• H04B1/3827Portable transceivers
    • HELECTRICITY
    • H04ELECTRIC COMMUNICATION TECHNIQUE
    • H04BTRANSMISSION
    • H04B1/00Details of transmission systems, not covered by a single one of groups H04B3/00 - H04B13/00; Details of transmission systems not characterised by the medium used for transmission
    • H04B1/38Transceivers, i.e. devices in which transmitter and receiver form a structural unit and in which at least one part is used for functions of transmitting and receiving
    • H04B1/3827Portable transceivers
    • H04B1/385Transceivers carried on the body, e.g. in helmets
    • H04B2001/3861Transceivers carried on the body, e.g. in helmets carried in a hand or on fingers

Abstract

A cleaning and maintenance multi-tool for electronic devices is provided, which includes multiple tools in a single body, where the tools are capable of cleaning different components of mobile electronic devices such as smart phones, tablets, digital cameras, laptop or PC computers, or the like.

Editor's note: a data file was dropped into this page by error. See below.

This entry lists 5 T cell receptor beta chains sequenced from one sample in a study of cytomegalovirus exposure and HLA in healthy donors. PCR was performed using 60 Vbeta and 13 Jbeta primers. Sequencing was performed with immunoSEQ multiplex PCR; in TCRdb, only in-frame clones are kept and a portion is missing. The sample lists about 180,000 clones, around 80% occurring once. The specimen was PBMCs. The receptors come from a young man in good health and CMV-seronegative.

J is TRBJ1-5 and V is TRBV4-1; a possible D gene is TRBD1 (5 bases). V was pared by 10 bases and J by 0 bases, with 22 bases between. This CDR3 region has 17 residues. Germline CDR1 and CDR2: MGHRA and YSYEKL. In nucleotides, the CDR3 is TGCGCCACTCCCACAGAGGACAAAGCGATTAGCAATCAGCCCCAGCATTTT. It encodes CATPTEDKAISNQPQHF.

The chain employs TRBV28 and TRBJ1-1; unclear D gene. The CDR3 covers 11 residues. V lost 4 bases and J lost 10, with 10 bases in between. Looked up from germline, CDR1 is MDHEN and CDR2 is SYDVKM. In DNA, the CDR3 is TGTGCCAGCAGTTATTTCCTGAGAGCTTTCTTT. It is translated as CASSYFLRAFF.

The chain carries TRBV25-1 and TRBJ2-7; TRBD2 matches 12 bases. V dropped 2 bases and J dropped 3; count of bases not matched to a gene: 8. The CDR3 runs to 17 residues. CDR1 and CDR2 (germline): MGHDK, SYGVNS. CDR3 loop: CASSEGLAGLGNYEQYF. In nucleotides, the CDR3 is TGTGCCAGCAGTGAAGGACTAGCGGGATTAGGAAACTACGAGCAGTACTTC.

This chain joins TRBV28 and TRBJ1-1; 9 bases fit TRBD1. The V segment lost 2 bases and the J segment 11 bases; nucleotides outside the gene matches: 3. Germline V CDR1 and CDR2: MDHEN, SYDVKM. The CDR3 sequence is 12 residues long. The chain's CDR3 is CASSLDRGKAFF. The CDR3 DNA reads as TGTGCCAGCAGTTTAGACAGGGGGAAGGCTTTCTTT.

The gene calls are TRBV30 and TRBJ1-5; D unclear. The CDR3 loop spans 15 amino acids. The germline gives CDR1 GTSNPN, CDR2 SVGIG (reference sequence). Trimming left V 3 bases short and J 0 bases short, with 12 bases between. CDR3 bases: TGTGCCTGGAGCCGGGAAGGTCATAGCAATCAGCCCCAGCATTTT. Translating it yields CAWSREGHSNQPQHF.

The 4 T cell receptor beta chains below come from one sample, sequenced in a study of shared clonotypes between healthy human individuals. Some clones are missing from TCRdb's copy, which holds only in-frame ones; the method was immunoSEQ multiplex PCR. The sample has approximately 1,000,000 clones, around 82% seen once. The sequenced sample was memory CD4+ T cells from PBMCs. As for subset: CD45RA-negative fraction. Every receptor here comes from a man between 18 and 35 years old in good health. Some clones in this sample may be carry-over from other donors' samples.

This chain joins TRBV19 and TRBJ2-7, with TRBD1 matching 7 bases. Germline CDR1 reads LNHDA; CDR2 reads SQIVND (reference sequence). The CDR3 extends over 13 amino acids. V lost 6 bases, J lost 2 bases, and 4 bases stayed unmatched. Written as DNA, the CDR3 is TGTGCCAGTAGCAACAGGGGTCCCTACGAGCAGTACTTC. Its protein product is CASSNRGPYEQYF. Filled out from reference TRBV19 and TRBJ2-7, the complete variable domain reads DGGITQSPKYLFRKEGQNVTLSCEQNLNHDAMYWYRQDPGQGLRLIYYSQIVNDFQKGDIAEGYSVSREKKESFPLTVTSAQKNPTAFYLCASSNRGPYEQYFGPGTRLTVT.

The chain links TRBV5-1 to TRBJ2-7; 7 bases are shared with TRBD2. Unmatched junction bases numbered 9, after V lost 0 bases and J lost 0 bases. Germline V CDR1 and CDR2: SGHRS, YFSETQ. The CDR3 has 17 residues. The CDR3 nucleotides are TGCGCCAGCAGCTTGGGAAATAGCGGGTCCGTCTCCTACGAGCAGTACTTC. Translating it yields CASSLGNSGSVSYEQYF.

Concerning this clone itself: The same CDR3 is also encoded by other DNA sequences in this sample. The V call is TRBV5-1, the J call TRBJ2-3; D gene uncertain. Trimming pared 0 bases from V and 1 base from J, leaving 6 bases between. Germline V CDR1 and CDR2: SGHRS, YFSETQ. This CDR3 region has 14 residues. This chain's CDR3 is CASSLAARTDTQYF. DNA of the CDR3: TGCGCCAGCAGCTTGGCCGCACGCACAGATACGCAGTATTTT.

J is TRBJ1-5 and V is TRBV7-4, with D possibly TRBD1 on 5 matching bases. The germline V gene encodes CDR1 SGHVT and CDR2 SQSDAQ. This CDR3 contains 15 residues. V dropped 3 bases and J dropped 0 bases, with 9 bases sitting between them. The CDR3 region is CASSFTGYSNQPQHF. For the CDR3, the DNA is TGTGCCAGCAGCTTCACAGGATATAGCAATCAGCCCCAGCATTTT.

Description

    BACKGROUND
  • Popular mobile electronic devices, especially mobile phones and tablets, are an increasingly important part of daily life, often being carried or stored by users at all times and through all types of environments. Such use frequently exposes devices to a range of debris and contaminants, especially dust, lint, hair, tissue, skin oil, being handled often and stored informally in pockets, purses, bags, vehicles and other unclean environments.
  • Such contaminants over time may collect in any opening in the surface of electronic devices, especially the electronic connection ports, switches, buttons, speakers and microphones. If not cleaned regularly, such contamination can hamper the correct functioning of these components and is likely to cause unreliable electrical connections on the device where the contaminant blocks or adds resistance to a clean electrical contact.